Economy Insiders: Long odds on long-term budget deal
More than 60 percent of participating Economic Insiders rate the odds of Congress agreeing on a long-term deficit reduction plan this year at less than one-third
In a sign of just how difficult a long-term budgetary compromise will be, more than 60 percent of Economic Insiders who participated in National Journal's poll this week rated the odds of Congress agreeing on a long-term deficit reduction plan this year at less than one-third.
A majority -- 27 of 43 -- said the Bowles-Simpson plan proposed late last year by President Obama's bipartisan commission stood the best chance of forming the basis for an eventual compromise. Several responders, though, thought none of the choices, which included Rep. Paul Ryan's "Path to Prosperity" and Obama's proposed 2012 budget, had a prayer of providing a blueprint for agreement.
No "none of the above" option was provided. Still, seven insiders made their own.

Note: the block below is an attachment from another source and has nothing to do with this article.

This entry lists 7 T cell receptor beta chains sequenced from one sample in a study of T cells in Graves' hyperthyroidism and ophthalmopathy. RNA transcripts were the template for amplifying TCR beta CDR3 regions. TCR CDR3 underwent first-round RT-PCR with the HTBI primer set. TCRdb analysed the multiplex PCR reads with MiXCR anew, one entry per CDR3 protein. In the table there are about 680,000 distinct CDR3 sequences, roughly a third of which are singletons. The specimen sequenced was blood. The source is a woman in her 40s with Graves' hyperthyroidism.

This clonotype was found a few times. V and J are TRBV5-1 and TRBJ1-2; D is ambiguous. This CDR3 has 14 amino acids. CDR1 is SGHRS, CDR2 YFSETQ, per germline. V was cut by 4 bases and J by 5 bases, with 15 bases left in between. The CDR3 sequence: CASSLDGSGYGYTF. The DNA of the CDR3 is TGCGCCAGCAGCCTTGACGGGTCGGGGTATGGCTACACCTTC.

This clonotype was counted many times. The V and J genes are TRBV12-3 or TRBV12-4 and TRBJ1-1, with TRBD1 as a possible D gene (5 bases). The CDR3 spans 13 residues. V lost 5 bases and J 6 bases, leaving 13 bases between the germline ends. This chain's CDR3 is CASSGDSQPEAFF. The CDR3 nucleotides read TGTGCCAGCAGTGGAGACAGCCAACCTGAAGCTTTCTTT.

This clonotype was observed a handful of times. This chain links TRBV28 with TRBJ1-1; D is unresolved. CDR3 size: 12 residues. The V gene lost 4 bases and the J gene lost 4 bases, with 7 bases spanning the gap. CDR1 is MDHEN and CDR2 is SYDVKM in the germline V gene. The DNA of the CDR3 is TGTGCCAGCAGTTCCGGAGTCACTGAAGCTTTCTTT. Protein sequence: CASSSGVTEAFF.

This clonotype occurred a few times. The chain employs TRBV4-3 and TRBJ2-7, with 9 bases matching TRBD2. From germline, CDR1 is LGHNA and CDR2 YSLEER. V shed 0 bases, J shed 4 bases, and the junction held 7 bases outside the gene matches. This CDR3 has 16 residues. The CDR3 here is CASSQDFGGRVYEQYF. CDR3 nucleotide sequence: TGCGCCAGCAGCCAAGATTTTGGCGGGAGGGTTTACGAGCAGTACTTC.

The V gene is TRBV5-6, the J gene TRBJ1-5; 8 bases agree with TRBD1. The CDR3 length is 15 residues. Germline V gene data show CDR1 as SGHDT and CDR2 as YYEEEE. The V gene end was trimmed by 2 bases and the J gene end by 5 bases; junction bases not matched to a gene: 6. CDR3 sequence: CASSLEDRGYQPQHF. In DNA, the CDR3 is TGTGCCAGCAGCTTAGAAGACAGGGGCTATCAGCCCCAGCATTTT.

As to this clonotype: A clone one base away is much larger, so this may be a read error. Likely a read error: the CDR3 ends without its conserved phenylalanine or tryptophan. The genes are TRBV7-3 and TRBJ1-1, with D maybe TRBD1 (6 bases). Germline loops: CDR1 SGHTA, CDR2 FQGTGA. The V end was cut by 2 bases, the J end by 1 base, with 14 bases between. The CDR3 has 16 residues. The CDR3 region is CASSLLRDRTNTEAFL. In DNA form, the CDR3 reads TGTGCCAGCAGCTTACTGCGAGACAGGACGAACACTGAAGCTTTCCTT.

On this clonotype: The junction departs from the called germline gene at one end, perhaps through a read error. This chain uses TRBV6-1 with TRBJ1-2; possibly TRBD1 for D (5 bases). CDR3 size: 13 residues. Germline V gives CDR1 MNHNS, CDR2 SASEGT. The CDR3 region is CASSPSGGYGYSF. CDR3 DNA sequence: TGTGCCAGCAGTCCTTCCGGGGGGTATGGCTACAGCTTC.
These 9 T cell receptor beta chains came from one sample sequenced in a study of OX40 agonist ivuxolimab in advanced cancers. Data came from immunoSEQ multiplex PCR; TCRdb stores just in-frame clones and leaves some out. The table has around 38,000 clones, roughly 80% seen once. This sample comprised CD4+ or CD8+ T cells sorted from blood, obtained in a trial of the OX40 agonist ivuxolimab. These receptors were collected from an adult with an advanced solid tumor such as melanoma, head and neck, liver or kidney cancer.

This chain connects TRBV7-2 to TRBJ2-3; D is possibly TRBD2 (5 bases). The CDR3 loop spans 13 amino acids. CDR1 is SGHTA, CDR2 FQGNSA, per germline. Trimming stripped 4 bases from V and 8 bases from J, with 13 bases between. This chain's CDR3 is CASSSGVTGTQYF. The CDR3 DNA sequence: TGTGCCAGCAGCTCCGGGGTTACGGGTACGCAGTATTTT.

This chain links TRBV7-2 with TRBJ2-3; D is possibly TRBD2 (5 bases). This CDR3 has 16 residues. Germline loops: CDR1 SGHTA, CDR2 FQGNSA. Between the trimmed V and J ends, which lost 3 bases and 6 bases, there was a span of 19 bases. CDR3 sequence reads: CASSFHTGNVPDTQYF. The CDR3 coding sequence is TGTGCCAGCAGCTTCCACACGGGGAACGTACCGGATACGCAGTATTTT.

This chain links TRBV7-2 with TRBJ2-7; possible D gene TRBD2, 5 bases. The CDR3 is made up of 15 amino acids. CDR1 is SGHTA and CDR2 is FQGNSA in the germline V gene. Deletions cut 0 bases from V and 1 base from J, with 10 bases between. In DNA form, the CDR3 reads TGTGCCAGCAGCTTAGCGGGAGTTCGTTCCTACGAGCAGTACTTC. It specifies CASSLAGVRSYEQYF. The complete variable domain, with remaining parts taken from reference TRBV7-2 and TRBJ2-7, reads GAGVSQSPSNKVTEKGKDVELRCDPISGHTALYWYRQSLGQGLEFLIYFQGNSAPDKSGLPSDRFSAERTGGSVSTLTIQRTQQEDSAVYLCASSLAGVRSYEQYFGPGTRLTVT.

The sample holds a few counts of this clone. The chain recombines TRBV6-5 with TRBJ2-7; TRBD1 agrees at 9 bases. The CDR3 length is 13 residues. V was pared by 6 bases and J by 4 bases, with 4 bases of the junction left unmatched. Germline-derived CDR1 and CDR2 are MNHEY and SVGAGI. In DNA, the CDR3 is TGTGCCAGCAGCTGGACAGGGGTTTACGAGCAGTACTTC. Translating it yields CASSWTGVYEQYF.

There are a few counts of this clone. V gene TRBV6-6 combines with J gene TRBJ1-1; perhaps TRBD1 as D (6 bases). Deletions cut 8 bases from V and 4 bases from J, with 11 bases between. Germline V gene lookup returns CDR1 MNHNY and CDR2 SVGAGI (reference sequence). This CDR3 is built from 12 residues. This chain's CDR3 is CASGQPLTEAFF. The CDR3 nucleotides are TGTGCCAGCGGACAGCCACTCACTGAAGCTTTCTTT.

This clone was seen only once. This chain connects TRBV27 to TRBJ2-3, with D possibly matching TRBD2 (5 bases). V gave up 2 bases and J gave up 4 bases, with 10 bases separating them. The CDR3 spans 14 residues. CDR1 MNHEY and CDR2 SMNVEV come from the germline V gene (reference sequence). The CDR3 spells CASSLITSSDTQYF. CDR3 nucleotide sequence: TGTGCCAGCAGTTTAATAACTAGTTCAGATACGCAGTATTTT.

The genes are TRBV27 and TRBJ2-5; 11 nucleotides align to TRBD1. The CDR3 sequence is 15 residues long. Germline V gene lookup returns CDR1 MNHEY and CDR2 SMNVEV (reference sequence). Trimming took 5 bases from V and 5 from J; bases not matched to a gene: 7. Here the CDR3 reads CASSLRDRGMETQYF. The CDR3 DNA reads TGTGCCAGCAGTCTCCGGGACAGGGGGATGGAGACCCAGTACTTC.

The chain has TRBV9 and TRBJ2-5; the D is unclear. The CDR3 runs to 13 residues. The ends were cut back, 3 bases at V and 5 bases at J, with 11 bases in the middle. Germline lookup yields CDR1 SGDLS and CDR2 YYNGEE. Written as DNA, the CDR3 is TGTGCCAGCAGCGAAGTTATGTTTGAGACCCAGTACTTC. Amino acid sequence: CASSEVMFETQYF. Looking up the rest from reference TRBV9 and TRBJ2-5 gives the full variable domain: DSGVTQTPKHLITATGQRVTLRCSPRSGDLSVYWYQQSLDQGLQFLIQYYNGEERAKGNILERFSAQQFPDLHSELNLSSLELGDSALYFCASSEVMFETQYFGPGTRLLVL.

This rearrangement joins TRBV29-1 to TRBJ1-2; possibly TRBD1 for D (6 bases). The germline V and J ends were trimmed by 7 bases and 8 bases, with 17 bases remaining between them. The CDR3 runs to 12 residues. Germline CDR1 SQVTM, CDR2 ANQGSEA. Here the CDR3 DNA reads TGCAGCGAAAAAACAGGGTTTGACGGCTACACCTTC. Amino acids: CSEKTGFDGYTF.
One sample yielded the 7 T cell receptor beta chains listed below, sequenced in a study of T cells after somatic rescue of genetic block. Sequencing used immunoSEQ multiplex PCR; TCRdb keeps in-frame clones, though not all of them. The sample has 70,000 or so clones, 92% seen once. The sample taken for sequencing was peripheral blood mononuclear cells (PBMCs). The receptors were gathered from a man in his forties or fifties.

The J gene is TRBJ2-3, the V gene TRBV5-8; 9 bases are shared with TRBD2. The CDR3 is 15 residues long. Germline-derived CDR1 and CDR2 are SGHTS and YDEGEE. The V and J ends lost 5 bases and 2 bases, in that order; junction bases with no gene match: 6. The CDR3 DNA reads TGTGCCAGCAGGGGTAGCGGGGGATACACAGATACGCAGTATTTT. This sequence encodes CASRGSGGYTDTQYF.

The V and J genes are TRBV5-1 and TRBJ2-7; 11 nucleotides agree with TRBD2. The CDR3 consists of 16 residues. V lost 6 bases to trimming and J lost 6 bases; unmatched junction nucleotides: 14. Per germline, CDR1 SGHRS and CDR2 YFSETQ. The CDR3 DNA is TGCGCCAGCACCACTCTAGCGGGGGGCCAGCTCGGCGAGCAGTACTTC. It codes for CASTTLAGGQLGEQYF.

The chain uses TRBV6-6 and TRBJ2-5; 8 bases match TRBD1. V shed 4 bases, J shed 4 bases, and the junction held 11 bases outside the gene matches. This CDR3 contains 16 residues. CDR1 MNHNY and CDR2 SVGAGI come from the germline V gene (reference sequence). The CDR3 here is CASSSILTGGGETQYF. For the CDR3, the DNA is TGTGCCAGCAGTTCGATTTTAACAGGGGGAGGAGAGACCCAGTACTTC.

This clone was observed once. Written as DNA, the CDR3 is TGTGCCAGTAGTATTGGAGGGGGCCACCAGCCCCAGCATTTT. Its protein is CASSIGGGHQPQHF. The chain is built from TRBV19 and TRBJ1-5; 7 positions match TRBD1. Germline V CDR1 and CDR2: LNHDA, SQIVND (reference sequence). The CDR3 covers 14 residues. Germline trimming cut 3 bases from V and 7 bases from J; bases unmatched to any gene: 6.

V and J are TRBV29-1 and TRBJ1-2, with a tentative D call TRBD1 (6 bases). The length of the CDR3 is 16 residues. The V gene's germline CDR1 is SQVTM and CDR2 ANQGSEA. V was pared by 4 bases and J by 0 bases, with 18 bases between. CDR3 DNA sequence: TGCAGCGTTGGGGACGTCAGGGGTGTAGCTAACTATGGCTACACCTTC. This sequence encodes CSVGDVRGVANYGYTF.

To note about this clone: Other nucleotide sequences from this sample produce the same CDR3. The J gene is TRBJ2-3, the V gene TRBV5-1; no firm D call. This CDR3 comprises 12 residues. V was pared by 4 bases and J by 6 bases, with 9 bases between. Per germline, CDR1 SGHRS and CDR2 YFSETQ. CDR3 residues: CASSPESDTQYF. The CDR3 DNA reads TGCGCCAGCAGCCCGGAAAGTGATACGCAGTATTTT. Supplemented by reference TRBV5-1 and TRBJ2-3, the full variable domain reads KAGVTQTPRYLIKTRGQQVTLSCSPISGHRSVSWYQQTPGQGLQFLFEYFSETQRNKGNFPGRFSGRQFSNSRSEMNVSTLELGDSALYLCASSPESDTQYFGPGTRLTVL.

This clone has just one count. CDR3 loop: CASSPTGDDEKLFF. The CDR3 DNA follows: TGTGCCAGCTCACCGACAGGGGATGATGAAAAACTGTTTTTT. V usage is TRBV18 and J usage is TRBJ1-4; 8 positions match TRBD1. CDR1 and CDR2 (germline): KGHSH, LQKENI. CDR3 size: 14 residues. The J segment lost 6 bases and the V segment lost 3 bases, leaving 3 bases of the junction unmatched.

"Correct answer is: None of the above," wrote one. "NONE OF THE ABOVE," responded another.
Others expressed strong doubts that even their choice would lead to compromise. "Given that there won't be a long-term plan agreed upon, it's hard to say what's the best basis for one," wrote one insider who viewed the Obama 2012 budget plan as the best shot at a viable framework.
The poll did not include the deficit-reduction plan Obama announced Tuesday, which built on his earlier 2012 budget, because it had not been released when the polling period began.
National Journal asked more than 50 economic policy experts from across the political spectrum to rate the odds of Congress agreeing to a long-term deficit reduction plan this year and to choose which of four budget proposals they considered most likely to provide a framework for eventual compromise. The options were the "Roadmap to Prosperity" plan released last week by Rep. Paul Ryan, R-Wisc., the Simpson-Bowles proposal, Obama's 2012 budget, and the plan put forward by the Congressional Progressive Caucus.
All responses are kept anonymous, to encourage candor. Republicans include former economic advisers to President George W. Bush like Susan Schwab and Douglas Holtz-Eakin. Democratic or liberal insiders include Stanley Collender of Qorvis Communications and co-founder of the Capitol Gain and Games blog; Dean Baker, co-director of the Center for Economic Policy Research; and Charlene Barshefsky, former U.S. trade representative under President Clinton.
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